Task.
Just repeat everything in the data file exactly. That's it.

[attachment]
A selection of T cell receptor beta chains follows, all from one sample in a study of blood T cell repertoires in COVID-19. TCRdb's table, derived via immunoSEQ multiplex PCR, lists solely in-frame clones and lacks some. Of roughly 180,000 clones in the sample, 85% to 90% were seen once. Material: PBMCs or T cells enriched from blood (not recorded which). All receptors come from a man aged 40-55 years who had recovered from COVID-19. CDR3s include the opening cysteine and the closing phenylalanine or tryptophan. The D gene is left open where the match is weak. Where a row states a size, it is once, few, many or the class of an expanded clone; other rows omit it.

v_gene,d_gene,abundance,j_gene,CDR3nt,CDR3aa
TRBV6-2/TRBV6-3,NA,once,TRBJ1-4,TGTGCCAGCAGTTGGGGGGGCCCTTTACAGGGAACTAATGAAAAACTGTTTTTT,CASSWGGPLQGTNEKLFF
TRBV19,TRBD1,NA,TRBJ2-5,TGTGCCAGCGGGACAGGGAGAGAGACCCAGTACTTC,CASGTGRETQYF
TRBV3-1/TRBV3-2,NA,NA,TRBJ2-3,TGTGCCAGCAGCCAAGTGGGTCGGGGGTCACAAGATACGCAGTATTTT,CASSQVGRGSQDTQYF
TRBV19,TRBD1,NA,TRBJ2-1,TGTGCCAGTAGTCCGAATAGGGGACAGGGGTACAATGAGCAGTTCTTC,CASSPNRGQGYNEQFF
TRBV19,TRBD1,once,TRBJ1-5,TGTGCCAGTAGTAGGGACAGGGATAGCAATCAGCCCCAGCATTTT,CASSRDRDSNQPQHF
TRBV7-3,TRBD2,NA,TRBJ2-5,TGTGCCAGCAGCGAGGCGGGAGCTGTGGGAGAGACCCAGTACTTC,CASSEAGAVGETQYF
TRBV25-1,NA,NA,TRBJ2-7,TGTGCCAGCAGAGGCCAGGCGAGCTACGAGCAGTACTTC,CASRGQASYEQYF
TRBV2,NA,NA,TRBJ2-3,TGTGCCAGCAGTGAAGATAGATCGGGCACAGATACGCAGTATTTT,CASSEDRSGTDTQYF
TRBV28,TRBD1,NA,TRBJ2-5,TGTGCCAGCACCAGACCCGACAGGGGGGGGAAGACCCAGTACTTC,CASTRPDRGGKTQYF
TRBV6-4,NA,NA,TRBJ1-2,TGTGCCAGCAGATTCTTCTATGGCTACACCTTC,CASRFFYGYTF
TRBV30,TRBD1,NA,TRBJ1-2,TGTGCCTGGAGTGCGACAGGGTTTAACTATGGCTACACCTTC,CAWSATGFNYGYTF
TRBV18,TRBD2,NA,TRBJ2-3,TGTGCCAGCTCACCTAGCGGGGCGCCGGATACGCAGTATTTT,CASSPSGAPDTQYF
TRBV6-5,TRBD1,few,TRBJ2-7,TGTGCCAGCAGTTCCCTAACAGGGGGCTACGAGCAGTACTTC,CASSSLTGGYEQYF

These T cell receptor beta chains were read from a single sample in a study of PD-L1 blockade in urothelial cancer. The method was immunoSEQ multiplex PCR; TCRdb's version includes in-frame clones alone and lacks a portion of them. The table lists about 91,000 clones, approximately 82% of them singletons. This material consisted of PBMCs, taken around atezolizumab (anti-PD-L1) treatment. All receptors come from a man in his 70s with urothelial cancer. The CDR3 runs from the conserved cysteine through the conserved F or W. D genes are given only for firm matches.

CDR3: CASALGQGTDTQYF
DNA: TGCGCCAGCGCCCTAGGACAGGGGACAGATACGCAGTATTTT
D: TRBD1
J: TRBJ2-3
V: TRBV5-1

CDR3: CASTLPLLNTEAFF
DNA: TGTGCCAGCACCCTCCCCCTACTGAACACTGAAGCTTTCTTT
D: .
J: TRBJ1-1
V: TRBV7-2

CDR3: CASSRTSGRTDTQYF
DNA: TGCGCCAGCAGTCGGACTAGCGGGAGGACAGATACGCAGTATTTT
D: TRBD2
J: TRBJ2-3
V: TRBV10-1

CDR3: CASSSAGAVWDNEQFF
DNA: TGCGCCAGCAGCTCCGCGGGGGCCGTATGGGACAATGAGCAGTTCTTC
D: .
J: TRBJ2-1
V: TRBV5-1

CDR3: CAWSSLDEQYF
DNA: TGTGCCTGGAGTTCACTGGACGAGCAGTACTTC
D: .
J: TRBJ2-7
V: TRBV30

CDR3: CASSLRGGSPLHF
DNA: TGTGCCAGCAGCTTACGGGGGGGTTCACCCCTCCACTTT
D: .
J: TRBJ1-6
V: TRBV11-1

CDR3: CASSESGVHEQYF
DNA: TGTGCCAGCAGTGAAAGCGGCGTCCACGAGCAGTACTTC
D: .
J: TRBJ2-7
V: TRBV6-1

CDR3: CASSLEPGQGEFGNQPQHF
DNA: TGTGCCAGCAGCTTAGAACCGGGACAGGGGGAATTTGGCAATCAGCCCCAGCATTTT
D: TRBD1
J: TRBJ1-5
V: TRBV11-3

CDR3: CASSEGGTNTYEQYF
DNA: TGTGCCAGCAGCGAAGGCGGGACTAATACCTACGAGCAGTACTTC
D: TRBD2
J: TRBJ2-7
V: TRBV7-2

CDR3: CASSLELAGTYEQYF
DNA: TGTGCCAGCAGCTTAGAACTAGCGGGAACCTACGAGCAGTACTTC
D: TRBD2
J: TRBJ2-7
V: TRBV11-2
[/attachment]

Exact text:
A selection of T cell receptor beta chains follows, all from one sample in a study of blood T cell repertoires in COVID-19. TCRdb's table, derived via immunoSEQ multiplex PCR, lists solely in-frame clones and lacks some. Of roughly 180,000 clones in the sample, 85% to 90% were seen once. Material: PBMCs or T cells enriched from blood (not recorded which). All receptors come from a man aged 40-55 years who had recovered from COVID-19. CDR3s include the opening cysteine and the closing phenylalanine or tryptophan. The D gene is left open where the match is weak. Where a row states a size, it is once, few, many or the class of an expanded clone; other rows omit it.

v_gene,d_gene,abundance,j_gene,CDR3nt,CDR3aa
TRBV6-2/TRBV6-3,NA,once,TRBJ1-4,TGTGCCAGCAGTTGGGGGGGCCCTTTACAGGGAACTAATGAAAAACTGTTTTTT,CASSWGGPLQGTNEKLFF
TRBV19,TRBD1,NA,TRBJ2-5,TGTGCCAGCGGGACAGGGAGAGAGACCCAGTACTTC,CASGTGRETQYF
TRBV3-1/TRBV3-2,NA,NA,TRBJ2-3,TGTGCCAGCAGCCAAGTGGGTCGGGGGTCACAAGATACGCAGTATTTT,CASSQVGRGSQDTQYF
TRBV19,TRBD1,NA,TRBJ2-1,TGTGCCAGTAGTCCGAATAGGGGACAGGGGTACAATGAGCAGTTCTTC,CASSPNRGQGYNEQFF
TRBV19,TRBD1,once,TRBJ1-5,TGTGCCAGTAGTAGGGACAGGGATAGCAATCAGCCCCAGCATTTT,CASSRDRDSNQPQHF
TRBV7-3,TRBD2,NA,TRBJ2-5,TGTGCCAGCAGCGAGGCGGGAGCTGTGGGAGAGACCCAGTACTTC,CASSEAGAVGETQYF
TRBV25-1,NA,NA,TRBJ2-7,TGTGCCAGCAGAGGCCAGGCGAGCTACGAGCAGTACTTC,CASRGQASYEQYF
TRBV2,NA,NA,TRBJ2-3,TGTGCCAGCAGTGAAGATAGATCGGGCACAGATACGCAGTATTTT,CASSEDRSGTDTQYF
TRBV28,TRBD1,NA,TRBJ2-5,TGTGCCAGCACCAGACCCGACAGGGGGGGGAAGACCCAGTACTTC,CASTRPDRGGKTQYF
TRBV6-4,NA,NA,TRBJ1-2,TGTGCCAGCAGATTCTTCTATGGCTACACCTTC,CASRFFYGYTF
TRBV30,TRBD1,NA,TRBJ1-2,TGTGCCTGGAGTGCGACAGGGTTTAACTATGGCTACACCTTC,CAWSATGFNYGYTF
TRBV18,TRBD2,NA,TRBJ2-3,TGTGCCAGCTCACCTAGCGGGGCGCCGGATACGCAGTATTTT,CASSPSGAPDTQYF
TRBV6-5,TRBD1,few,TRBJ2-7,TGTGCCAGCAGTTCCCTAACAGGGGGCTACGAGCAGTACTTC,CASSSLTGGYEQYF

These T cell receptor beta chains were read from a single sample in a study of PD-L1 blockade in urothelial cancer. The method was immunoSEQ multiplex PCR; TCRdb's version includes in-frame clones alone and lacks a portion of them. The table lists about 91,000 clones, approximately 82% of them singletons. This material consisted of PBMCs, taken around atezolizumab (anti-PD-L1) treatment. All receptors come from a man in his 70s with urothelial cancer. The CDR3 runs from the conserved cysteine through the conserved F or W. D genes are given only for firm matches.

CDR3: CASALGQGTDTQYF
DNA: TGCGCCAGCGCCCTAGGACAGGGGACAGATACGCAGTATTTT
D: TRBD1
J: TRBJ2-3
V: TRBV5-1

CDR3: CASTLPLLNTEAFF
DNA: TGTGCCAGCACCCTCCCCCTACTGAACACTGAAGCTTTCTTT
D: .
J: TRBJ1-1
V: TRBV7-2

CDR3: CASSRTSGRTDTQYF
DNA: TGCGCCAGCAGTCGGACTAGCGGGAGGACAGATACGCAGTATTTT
D: TRBD2
J: TRBJ2-3
V: TRBV10-1

CDR3: CASSSAGAVWDNEQFF
DNA: TGCGCCAGCAGCTCCGCGGGGGCCGTATGGGACAATGAGCAGTTCTTC
D: .
J: TRBJ2-1
V: TRBV5-1

CDR3: CAWSSLDEQYF
DNA: TGTGCCTGGAGTTCACTGGACGAGCAGTACTTC
D: .
J: TRBJ2-7
V: TRBV30

CDR3: CASSLRGGSPLHF
DNA: TGTGCCAGCAGCTTACGGGGGGGTTCACCCCTCCACTTT
D: .
J: TRBJ1-6
V: TRBV11-1

CDR3: CASSESGVHEQYF
DNA: TGTGCCAGCAGTGAAAGCGGCGTCCACGAGCAGTACTTC
D: .
J: TRBJ2-7
V: TRBV6-1

CDR3: CASSLEPGQGEFGNQPQHF
DNA: TGTGCCAGCAGCTTAGAACCGGGACAGGGGGAATTTGGCAATCAGCCCCAGCATTTT
D: TRBD1
J: TRBJ1-5
V: TRBV11-3

CDR3: CASSEGGTNTYEQYF
DNA: TGTGCCAGCAGCGAAGGCGGGACTAATACCTACGAGCAGTACTTC
D: TRBD2
J: TRBJ2-7
V: TRBV7-2

CDR3: CASSLELAGTYEQYF
DNA: TGTGCCAGCAGCTTAGAACTAGCGGGAACCTACGAGCAGTACTTC
D: TRBD2
J: TRBJ2-7
V: TRBV11-2